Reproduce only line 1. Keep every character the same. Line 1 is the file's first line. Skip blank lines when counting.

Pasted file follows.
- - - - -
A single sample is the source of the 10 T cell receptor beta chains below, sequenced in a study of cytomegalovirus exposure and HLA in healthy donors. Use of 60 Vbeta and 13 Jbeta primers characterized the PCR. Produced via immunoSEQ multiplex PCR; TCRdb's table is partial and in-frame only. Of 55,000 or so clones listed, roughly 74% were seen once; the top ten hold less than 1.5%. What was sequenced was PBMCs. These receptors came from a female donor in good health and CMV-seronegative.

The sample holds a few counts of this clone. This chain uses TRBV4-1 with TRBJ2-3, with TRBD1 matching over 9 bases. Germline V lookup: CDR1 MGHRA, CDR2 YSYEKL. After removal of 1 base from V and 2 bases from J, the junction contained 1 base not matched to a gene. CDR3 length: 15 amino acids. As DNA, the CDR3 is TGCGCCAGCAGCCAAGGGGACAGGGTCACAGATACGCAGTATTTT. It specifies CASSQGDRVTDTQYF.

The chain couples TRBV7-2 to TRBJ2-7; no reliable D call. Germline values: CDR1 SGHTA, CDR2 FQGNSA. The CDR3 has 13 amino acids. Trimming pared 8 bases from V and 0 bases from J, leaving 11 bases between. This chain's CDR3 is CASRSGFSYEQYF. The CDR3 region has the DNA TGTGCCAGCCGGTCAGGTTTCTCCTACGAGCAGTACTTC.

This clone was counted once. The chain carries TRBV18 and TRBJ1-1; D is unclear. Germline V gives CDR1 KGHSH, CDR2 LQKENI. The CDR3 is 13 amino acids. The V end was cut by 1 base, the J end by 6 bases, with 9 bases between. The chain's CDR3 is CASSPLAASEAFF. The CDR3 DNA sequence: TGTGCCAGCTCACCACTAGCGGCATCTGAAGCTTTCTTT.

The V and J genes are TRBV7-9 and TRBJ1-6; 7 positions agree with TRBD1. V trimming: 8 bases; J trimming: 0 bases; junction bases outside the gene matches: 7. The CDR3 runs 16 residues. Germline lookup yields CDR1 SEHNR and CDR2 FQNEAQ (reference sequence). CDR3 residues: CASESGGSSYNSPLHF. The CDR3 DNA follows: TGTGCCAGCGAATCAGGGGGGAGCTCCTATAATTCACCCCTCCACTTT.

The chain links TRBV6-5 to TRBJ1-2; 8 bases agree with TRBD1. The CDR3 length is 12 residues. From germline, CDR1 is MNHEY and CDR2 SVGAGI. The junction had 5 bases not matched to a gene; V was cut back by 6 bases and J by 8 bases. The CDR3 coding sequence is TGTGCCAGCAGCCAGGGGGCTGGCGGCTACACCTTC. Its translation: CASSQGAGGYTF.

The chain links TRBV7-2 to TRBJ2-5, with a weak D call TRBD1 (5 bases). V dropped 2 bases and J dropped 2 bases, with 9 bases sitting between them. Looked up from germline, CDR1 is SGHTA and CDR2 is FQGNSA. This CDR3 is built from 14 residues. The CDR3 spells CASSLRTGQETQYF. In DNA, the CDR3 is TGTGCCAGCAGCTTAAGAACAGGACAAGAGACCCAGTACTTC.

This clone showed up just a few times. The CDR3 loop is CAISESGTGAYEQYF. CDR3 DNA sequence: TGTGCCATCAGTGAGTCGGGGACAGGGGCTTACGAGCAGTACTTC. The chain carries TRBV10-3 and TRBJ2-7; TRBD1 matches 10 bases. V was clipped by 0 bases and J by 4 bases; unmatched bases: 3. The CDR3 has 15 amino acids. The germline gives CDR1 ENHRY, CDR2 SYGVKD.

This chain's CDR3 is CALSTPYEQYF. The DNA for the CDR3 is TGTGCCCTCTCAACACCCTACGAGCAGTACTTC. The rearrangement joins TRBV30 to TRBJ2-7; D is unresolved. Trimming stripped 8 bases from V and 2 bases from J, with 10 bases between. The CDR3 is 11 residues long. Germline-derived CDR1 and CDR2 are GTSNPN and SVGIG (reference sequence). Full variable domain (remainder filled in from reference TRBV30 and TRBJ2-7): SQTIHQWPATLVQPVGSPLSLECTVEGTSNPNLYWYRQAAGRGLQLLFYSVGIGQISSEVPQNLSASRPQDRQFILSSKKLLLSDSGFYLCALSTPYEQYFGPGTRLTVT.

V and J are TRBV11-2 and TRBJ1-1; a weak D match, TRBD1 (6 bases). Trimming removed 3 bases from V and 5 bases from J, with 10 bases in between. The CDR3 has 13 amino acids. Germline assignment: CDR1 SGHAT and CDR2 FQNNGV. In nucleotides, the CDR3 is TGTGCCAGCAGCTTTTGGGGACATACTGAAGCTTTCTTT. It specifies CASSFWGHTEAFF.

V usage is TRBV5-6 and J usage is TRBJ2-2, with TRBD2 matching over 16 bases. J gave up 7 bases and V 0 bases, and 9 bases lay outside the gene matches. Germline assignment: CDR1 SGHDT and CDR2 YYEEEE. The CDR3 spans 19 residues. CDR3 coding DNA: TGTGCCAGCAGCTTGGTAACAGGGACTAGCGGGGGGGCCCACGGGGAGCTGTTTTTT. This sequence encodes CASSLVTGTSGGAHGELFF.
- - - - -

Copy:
A single sample is the source of the 10 T cell receptor beta chains below, sequenced in a study of cytomegalovirus exposure and HLA in healthy donors. Use of 60 Vbeta and 13 Jbeta primers characterized the PCR. Produced via immunoSEQ multiplex PCR; TCRdb's table is partial and in-frame only. Of 55,000 or so clones listed, roughly 74% were seen once; the top ten hold less than 1.5%. What was sequenced was PBMCs. These receptors came from a female donor in good health and CMV-seronegative.